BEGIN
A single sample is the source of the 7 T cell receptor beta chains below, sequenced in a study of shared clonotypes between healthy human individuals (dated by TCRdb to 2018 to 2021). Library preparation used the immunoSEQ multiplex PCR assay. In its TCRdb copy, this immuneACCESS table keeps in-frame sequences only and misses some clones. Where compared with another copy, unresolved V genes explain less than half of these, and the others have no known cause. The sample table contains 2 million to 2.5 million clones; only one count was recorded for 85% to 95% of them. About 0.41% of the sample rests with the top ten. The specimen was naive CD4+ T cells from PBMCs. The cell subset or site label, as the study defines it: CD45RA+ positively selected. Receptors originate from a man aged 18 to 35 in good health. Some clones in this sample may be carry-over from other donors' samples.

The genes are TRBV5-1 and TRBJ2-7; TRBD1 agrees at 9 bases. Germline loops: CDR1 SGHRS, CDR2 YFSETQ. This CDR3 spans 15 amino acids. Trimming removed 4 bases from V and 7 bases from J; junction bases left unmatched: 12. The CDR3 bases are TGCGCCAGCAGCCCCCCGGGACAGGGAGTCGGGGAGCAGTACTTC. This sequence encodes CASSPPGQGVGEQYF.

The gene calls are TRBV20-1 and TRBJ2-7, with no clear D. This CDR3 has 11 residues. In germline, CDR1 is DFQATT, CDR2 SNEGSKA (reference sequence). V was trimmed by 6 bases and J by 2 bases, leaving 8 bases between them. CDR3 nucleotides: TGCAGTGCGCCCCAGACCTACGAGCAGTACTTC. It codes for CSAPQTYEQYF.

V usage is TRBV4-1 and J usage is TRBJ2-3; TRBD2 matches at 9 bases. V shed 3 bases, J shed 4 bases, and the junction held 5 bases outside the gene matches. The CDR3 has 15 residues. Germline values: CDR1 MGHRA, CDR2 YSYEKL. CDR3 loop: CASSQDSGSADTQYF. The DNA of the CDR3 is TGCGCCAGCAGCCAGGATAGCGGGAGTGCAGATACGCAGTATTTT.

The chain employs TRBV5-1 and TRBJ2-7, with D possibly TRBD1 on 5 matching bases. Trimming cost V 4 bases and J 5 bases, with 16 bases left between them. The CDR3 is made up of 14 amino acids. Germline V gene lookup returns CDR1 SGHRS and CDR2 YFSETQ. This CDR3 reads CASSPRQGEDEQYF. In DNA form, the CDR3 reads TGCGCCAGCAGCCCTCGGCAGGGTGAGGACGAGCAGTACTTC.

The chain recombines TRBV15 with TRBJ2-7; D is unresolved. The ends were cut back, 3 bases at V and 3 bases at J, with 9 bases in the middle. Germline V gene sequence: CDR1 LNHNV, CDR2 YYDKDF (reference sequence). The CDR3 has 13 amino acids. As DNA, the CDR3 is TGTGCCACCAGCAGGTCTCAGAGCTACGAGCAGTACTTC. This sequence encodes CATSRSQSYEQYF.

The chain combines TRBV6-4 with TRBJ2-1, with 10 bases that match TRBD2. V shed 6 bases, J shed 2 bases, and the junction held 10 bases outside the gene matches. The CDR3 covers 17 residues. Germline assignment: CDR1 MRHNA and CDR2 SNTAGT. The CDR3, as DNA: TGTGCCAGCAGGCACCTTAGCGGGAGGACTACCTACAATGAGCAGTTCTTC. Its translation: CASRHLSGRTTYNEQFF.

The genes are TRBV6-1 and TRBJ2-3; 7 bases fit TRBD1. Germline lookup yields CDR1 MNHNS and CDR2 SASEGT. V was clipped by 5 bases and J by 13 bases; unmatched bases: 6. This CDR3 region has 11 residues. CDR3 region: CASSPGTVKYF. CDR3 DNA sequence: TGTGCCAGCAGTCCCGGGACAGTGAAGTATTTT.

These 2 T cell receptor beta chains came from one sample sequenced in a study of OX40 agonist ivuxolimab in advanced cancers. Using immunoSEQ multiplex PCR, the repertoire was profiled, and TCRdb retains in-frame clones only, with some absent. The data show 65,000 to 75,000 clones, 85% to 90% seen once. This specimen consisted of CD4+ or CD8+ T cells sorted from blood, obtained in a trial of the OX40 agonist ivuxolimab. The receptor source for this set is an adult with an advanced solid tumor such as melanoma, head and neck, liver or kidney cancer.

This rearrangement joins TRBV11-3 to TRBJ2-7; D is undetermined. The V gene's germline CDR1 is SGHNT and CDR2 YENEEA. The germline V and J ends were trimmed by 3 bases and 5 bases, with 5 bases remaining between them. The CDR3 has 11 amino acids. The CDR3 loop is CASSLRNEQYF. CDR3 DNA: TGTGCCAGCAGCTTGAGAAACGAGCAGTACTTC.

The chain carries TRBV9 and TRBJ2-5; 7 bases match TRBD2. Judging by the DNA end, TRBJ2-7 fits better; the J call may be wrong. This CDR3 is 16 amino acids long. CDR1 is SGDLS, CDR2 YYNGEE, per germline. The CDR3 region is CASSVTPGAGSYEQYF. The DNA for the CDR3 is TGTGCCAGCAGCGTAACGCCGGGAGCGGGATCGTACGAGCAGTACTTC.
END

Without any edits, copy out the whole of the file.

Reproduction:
A single sample is the source of the 7 T cell receptor beta chains below, sequenced in a study of shared clonotypes between healthy human individuals (dated by TCRdb to 2018 to 2021). Library preparation used the immunoSEQ multiplex PCR assay. In its TCRdb copy, this immuneACCESS table keeps in-frame sequences only and misses some clones. Where compared with another copy, unresolved V genes explain less than half of these, and the others have no known cause. The sample table contains 2 million to 2.5 million clones; only one count was recorded for 85% to 95% of them. About 0.41% of the sample rests with the top ten. The specimen was naive CD4+ T cells from PBMCs. The cell subset or site label, as the study defines it: CD45RA+ positively selected. Receptors originate from a man aged 18 to 35 in good health. Some clones in this sample may be carry-over from other donors' samples.

The genes are TRBV5-1 and TRBJ2-7; TRBD1 agrees at 9 bases. Germline loops: CDR1 SGHRS, CDR2 YFSETQ. This CDR3 spans 15 amino acids. Trimming removed 4 bases from V and 7 bases from J; junction bases left unmatched: 12. The CDR3 bases are TGCGCCAGCAGCCCCCCGGGACAGGGAGTCGGGGAGCAGTACTTC. This sequence encodes CASSPPGQGVGEQYF.

The gene calls are TRBV20-1 and TRBJ2-7, with no clear D. This CDR3 has 11 residues. In germline, CDR1 is DFQATT, CDR2 SNEGSKA (reference sequence). V was trimmed by 6 bases and J by 2 bases, leaving 8 bases between them. CDR3 nucleotides: TGCAGTGCGCCCCAGACCTACGAGCAGTACTTC. It codes for CSAPQTYEQYF.

V usage is TRBV4-1 and J usage is TRBJ2-3; TRBD2 matches at 9 bases. V shed 3 bases, J shed 4 bases, and the junction held 5 bases outside the gene matches. The CDR3 has 15 residues. Germline values: CDR1 MGHRA, CDR2 YSYEKL. CDR3 loop: CASSQDSGSADTQYF. The DNA of the CDR3 is TGCGCCAGCAGCCAGGATAGCGGGAGTGCAGATACGCAGTATTTT.

The chain employs TRBV5-1 and TRBJ2-7, with D possibly TRBD1 on 5 matching bases. Trimming cost V 4 bases and J 5 bases, with 16 bases left between them. The CDR3 is made up of 14 amino acids. Germline V gene lookup returns CDR1 SGHRS and CDR2 YFSETQ. This CDR3 reads CASSPRQGEDEQYF. In DNA form, the CDR3 reads TGCGCCAGCAGCCCTCGGCAGGGTGAGGACGAGCAGTACTTC.

The chain recombines TRBV15 with TRBJ2-7; D is unresolved. The ends were cut back, 3 bases at V and 3 bases at J, with 9 bases in the middle. Germline V gene sequence: CDR1 LNHNV, CDR2 YYDKDF (reference sequence). The CDR3 has 13 amino acids. As DNA, the CDR3 is TGTGCCACCAGCAGGTCTCAGAGCTACGAGCAGTACTTC. This sequence encodes CATSRSQSYEQYF.

The chain combines TRBV6-4 with TRBJ2-1, with 10 bases that match TRBD2. V shed 6 bases, J shed 2 bases, and the junction held 10 bases outside the gene matches. The CDR3 covers 17 residues. Germline assignment: CDR1 MRHNA and CDR2 SNTAGT. The CDR3, as DNA: TGTGCCAGCAGGCACCTTAGCGGGAGGACTACCTACAATGAGCAGTTCTTC. Its translation: CASRHLSGRTTYNEQFF.

The genes are TRBV6-1 and TRBJ2-3; 7 bases fit TRBD1. Germline lookup yields CDR1 MNHNS and CDR2 SASEGT. V was clipped by 5 bases and J by 13 bases; unmatched bases: 6. This CDR3 region has 11 residues. CDR3 region: CASSPGTVKYF. CDR3 DNA sequence: TGTGCCAGCAGTCCCGGGACAGTGAAGTATTTT.

These 2 T cell receptor beta chains came from one sample sequenced in a study of OX40 agonist ivuxolimab in advanced cancers. Using immunoSEQ multiplex PCR, the repertoire was profiled, and TCRdb retains in-frame clones only, with some absent. The data show 65,000 to 75,000 clones, 85% to 90% seen once. This specimen consisted of CD4+ or CD8+ T cells sorted from blood, obtained in a trial of the OX40 agonist ivuxolimab. The receptor source for this set is an adult with an advanced solid tumor such as melanoma, head and neck, liver or kidney cancer.

This rearrangement joins TRBV11-3 to TRBJ2-7; D is undetermined. The V gene's germline CDR1 is SGHNT and CDR2 YENEEA. The germline V and J ends were trimmed by 3 bases and 5 bases, with 5 bases remaining between them. The CDR3 has 11 amino acids. The CDR3 loop is CASSLRNEQYF. CDR3 DNA: TGTGCCAGCAGCTTGAGAAACGAGCAGTACTTC.

The chain carries TRBV9 and TRBJ2-5; 7 bases match TRBD2. Judging by the DNA end, TRBJ2-7 fits better; the J call may be wrong. This CDR3 is 16 amino acids long. CDR1 is SGDLS, CDR2 YYNGEE, per germline. The CDR3 region is CASSVTPGAGSYEQYF. The DNA for the CDR3 is TGTGCCAGCAGCGTAACGCCGGGAGCGGGATCGTACGAGCAGTACTTC.